I hate hate hate hate hate hate the way the Kindle tells you how far you are in the book

I’m reading Flow: The Psychology of Optimal Experience by Mihaly Csikszentmihalyi (on a sidenote, I bet that last name really hurts his citation count. Misspellings alone must cost him big time). And it’s pretty excellent. I read it once before, when I found it in my dad’s study. But I was like twelve, so all that I retained of it is that there is this thing called flow (which is where you’re completely lost in an activity and time stops and you feel like the master of time and space and the universe opens up and everything’s amazing).

What I find interesting is that the book has both a normative and a descriptive component. The descriptive part is just describing flow: when it occurs, how to make it occur, what it’s like, etc. The normative part consists of the assertion that flow is “optimal experience”–basically that it’s the best thing ever, and that the purpose of life is to get into flow.

Obviously not a provable assertion, but certainly thought-provoking and more convincing than most philosophical standpoints, because flow is actually extremely pleasurable, but doesn’t have the same downsides as most pleasurable activities. It’s the best kind of pleasure.

I am enjoying the book. It resonates with me. I experience flow fairly regularly, both when I write and when I read.

For years, writing didn’t involve anything even approaching flow. It was actually extremely painful. But now that I’ve gotten better and refined my techniques, I’m operating on a bit of a higher level. And, true to the lessons of the book, I generally get into flow whenever I’m pushing the limits of my abilities.

Anyway, none of that is the point of this article. The point is that at some point the book started talking about your attention and about how, in order to get lost in something, you need to restrict your attention to just the matter at hand. And I realized that I really really really really hate the way the Kindle tells you what page you’re on. I mean, I always knew that I hated it. But now I knew that I really hated it.

kp-slate-05-lg._V358033061_If you don’t use one, then you don’t know: the Kindle has two progress counters. On the left side, there’s a percentage. And on the right side there’s one of four completely arbitrary numbers: time left until you complete the book (based on your reading speed), time left until you complete the chapter, location (a weirdly arbitrary Kindle-centric number that’s usually in the hundreds or thousands), and page number (but this doesn’t refer to actual page turns on your device…it refers to some weird arbitrary page number, so that it might take three or four Kindle page turns to get this number to change).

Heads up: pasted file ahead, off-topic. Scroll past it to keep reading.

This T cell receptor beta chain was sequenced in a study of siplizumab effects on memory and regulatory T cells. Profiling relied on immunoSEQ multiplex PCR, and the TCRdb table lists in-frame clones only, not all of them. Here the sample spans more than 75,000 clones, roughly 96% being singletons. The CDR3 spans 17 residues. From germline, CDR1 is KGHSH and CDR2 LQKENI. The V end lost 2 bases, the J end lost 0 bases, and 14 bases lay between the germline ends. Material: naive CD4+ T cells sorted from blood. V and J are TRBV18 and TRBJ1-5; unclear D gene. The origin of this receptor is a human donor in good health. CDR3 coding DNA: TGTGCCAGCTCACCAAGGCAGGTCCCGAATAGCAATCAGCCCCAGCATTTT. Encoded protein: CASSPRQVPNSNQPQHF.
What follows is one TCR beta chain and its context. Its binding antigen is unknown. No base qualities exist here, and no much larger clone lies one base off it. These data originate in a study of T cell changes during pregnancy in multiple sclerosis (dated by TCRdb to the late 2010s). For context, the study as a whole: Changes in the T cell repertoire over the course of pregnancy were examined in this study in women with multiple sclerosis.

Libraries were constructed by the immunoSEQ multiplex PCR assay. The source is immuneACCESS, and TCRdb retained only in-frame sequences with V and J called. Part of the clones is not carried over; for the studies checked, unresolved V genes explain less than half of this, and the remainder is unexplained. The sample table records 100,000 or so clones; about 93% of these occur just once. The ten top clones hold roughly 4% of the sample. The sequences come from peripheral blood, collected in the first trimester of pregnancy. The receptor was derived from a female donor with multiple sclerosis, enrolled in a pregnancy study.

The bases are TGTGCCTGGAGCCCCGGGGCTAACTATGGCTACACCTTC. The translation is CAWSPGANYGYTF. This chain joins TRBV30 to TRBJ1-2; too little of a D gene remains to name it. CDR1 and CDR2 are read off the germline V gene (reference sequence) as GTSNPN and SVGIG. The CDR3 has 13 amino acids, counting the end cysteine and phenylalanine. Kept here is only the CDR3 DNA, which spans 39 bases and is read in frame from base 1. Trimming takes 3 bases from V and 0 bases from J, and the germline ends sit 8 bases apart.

All of these numbers are awful! It’s like they were put in there by someone who doesn’t actually like to read books.

The time markers are awful because they focus on when you’re going to finish the book, when you’re supposed to be losing track of time.

The location marker is awful because it makes me keep glancing down and performing quick math to see how many page turns it takes to go up how many locations and how many page turns I’ll need to get to some arbitrary location.

And page turn is the worst of all, because it just makes me glance down with each page to see if the page turn number has gone up.

Oh, and don’t get me started on percentage completion. This was the worst of all, because it made me continually do mathematical operations to try to relate this to the other number and to how many page turns it’d take to make the percentage go up.

It took me awhile to figure out why all these number bothered me when the page number on regular books does not.

It’s because the page number on a real book increments in an orderly fashion. You turn the page and the page number goes up. There’s no uncertainty there. You don’t need to keep looking at it, because you know you’re just one page above the last page you were on.

Anyway, I put down the book, got out some tape, and solved the problem. Since tape doesn’t conduct electricity, it doesn’t trigger the Kindle’s capacitative touchscreen and, thus, there’s no problem putting tape on the screen.